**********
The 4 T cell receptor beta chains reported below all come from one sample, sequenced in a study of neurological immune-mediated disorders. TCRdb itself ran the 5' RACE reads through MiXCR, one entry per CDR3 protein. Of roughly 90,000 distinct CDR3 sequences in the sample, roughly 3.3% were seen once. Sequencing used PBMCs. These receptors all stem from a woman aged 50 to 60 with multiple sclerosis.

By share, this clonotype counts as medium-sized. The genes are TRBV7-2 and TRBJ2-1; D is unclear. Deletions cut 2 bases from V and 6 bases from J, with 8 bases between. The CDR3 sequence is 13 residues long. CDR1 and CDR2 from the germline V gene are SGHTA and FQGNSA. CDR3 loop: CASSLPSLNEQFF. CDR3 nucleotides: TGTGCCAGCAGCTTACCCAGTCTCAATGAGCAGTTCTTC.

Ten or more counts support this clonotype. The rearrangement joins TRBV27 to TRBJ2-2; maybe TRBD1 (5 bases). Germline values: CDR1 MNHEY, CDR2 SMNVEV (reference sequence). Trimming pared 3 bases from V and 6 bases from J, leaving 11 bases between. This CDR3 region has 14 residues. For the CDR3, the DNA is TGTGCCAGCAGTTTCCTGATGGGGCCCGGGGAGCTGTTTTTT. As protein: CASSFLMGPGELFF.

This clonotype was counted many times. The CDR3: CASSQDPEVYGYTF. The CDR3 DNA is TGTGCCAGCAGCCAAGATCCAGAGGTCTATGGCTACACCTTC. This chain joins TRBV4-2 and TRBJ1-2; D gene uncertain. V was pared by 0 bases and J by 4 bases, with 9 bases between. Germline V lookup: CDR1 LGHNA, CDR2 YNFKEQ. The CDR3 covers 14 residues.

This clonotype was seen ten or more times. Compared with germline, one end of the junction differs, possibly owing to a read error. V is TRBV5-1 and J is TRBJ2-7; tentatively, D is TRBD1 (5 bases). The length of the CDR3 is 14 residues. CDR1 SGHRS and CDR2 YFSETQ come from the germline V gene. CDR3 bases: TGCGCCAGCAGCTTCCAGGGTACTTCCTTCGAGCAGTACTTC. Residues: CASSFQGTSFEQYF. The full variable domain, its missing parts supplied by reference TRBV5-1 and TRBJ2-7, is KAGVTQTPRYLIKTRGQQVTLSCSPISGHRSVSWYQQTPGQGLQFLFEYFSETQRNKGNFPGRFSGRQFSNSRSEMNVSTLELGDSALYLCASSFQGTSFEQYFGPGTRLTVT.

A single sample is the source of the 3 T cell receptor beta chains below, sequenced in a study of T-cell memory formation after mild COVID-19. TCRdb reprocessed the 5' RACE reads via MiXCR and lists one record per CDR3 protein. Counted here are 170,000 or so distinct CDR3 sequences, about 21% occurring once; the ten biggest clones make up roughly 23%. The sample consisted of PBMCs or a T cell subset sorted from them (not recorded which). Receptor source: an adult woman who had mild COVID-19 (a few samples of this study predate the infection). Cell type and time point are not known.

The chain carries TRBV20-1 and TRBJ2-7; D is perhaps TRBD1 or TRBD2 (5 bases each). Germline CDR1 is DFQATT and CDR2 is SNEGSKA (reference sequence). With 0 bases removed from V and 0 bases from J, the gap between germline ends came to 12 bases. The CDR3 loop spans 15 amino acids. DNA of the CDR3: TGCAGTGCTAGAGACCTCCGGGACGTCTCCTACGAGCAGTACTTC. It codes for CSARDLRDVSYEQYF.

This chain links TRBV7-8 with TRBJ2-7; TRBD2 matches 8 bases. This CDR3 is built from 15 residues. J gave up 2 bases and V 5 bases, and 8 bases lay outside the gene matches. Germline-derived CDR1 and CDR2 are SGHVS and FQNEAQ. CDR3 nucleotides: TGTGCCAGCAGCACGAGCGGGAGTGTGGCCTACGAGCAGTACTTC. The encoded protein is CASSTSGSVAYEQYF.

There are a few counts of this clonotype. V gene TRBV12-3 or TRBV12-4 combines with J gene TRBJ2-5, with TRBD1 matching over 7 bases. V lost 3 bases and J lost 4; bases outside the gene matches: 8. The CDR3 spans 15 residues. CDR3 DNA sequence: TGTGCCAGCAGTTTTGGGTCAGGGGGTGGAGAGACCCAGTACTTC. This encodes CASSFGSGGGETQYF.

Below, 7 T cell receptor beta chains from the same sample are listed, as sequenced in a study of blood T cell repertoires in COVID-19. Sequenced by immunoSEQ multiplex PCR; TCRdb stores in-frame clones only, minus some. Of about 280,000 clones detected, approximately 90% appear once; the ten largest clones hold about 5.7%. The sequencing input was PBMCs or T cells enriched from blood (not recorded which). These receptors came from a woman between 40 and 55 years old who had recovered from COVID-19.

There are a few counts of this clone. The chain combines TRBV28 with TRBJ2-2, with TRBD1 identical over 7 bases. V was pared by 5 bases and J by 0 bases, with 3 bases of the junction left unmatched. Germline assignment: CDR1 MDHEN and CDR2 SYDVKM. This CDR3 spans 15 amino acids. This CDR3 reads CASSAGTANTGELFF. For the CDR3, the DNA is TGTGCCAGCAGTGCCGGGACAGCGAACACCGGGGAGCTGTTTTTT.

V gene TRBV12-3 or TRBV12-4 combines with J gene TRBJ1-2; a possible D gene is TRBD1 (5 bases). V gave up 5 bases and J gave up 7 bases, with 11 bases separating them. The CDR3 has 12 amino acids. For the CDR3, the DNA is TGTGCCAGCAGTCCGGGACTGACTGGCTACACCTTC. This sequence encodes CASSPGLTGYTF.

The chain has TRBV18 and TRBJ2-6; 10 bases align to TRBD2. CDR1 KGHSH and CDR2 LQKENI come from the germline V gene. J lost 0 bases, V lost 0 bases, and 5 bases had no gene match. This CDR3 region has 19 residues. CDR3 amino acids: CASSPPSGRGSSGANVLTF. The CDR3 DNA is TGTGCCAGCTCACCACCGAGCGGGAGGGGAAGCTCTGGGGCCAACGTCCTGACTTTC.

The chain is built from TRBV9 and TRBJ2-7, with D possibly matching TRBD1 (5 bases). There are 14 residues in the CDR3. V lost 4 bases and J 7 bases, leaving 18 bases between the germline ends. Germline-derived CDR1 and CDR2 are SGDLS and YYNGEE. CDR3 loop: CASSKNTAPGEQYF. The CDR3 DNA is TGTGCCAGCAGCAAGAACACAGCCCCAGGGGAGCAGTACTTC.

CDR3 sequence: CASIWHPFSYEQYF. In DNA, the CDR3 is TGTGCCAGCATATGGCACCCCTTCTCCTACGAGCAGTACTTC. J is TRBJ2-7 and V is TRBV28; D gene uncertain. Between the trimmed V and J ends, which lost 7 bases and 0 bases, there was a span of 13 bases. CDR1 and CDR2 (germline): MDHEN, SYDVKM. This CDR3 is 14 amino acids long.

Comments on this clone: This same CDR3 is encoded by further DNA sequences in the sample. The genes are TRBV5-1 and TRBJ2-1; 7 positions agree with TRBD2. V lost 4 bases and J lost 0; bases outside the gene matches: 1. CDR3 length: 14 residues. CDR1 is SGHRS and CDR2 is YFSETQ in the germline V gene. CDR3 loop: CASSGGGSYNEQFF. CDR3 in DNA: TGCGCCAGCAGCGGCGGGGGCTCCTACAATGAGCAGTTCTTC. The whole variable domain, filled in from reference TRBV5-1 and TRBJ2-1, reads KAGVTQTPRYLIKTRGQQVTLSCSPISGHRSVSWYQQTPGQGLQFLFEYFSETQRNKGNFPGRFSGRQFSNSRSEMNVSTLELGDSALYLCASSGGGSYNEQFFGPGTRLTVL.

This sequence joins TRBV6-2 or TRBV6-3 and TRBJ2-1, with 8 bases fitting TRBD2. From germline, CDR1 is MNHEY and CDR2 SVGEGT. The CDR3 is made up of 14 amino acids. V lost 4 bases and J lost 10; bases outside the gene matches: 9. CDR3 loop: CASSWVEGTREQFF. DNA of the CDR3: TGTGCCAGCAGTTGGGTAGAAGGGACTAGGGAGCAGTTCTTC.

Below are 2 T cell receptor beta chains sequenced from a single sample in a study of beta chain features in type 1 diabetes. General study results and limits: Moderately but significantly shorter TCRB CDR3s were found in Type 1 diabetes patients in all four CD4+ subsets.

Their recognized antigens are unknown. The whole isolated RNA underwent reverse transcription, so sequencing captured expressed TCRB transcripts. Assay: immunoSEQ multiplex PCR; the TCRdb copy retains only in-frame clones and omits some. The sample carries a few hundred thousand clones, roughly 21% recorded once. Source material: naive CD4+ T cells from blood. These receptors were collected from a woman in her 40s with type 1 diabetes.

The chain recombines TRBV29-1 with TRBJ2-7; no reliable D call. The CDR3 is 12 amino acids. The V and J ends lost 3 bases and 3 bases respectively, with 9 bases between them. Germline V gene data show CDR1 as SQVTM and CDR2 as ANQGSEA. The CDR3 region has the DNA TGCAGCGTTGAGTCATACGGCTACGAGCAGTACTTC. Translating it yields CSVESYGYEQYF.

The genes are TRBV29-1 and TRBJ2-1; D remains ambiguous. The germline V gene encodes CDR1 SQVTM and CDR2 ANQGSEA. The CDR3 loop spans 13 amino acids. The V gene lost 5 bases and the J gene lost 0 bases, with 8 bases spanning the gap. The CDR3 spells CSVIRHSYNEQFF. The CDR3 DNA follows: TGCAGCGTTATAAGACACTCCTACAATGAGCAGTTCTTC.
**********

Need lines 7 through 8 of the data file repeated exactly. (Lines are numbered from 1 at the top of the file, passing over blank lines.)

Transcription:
The chain carries TRBV20-1 and TRBJ2-7; D is perhaps TRBD1 or TRBD2 (5 bases each). Germline CDR1 is DFQATT and CDR2 is SNEGSKA (reference sequence). With 0 bases removed from V and 0 bases from J, the gap between germline ends came to 12 bases. The CDR3 loop spans 15 amino acids. DNA of the CDR3: TGCAGTGCTAGAGACCTCCGGGACGTCTCCTACGAGCAGTACTTC. It codes for CSARDLRDVSYEQYF.

This chain links TRBV7-8 with TRBJ2-7; TRBD2 matches 8 bases. This CDR3 is built from 15 residues. J gave up 2 bases and V 5 bases, and 8 bases lay outside the gene matches. Germline-derived CDR1 and CDR2 are SGHVS and FQNEAQ. CDR3 nucleotides: TGTGCCAGCAGCACGAGCGGGAGTGTGGCCTACGAGCAGTACTTC. The encoded protein is CASSTSGSVAYEQYF.